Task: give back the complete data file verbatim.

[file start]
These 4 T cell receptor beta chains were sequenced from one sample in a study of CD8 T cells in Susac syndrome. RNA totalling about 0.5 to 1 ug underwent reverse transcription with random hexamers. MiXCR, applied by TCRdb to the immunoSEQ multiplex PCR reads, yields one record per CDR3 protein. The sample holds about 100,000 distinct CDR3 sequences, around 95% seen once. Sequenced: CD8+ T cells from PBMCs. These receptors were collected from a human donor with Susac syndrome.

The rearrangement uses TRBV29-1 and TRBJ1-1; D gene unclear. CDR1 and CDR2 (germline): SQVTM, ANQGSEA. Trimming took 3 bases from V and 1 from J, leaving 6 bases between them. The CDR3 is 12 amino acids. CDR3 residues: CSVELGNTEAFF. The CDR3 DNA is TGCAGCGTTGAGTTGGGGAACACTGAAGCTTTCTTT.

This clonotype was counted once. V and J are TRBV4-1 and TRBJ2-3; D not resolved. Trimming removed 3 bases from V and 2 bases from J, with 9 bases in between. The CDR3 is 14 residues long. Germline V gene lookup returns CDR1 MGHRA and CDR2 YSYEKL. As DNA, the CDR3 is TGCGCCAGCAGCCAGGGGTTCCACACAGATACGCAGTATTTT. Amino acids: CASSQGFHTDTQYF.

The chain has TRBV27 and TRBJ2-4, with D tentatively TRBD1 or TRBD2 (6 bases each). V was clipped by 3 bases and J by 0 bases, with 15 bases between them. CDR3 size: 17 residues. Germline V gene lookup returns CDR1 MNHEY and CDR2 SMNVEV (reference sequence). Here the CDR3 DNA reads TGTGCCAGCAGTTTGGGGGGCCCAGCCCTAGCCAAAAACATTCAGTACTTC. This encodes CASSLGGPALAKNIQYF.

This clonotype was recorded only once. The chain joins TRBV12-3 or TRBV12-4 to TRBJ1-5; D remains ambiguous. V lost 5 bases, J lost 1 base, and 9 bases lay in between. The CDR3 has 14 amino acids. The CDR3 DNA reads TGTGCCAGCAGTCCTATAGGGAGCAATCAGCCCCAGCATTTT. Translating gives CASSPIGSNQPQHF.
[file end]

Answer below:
These 4 T cell receptor beta chains were sequenced from one sample in a study of CD8 T cells in Susac syndrome. RNA totalling about 0.5 to 1 ug underwent reverse transcription with random hexamers. MiXCR, applied by TCRdb to the immunoSEQ multiplex PCR reads, yields one record per CDR3 protein. The sample holds about 100,000 distinct CDR3 sequences, around 95% seen once. Sequenced: CD8+ T cells from PBMCs. These receptors were collected from a human donor with Susac syndrome.

The rearrangement uses TRBV29-1 and TRBJ1-1; D gene unclear. CDR1 and CDR2 (germline): SQVTM, ANQGSEA. Trimming took 3 bases from V and 1 from J, leaving 6 bases between them. The CDR3 is 12 amino acids. CDR3 residues: CSVELGNTEAFF. The CDR3 DNA is TGCAGCGTTGAGTTGGGGAACACTGAAGCTTTCTTT.

This clonotype was counted once. V and J are TRBV4-1 and TRBJ2-3; D not resolved. Trimming removed 3 bases from V and 2 bases from J, with 9 bases in between. The CDR3 is 14 residues long. Germline V gene lookup returns CDR1 MGHRA and CDR2 YSYEKL. As DNA, the CDR3 is TGCGCCAGCAGCCAGGGGTTCCACACAGATACGCAGTATTTT. Amino acids: CASSQGFHTDTQYF.

The chain has TRBV27 and TRBJ2-4, with D tentatively TRBD1 or TRBD2 (6 bases each). V was clipped by 3 bases and J by 0 bases, with 15 bases between them. CDR3 size: 17 residues. Germline V gene lookup returns CDR1 MNHEY and CDR2 SMNVEV (reference sequence). Here the CDR3 DNA reads TGTGCCAGCAGTTTGGGGGGCCCAGCCCTAGCCAAAAACATTCAGTACTTC. This encodes CASSLGGPALAKNIQYF.

This clonotype was recorded only once. The chain joins TRBV12-3 or TRBV12-4 to TRBJ1-5; D remains ambiguous. V lost 5 bases, J lost 1 base, and 9 bases lay in between. The CDR3 has 14 amino acids. The CDR3 DNA reads TGTGCCAGCAGTCCTATAGGGAGCAATCAGCCCCAGCATTTT. Translating gives CASSPIGSNQPQHF.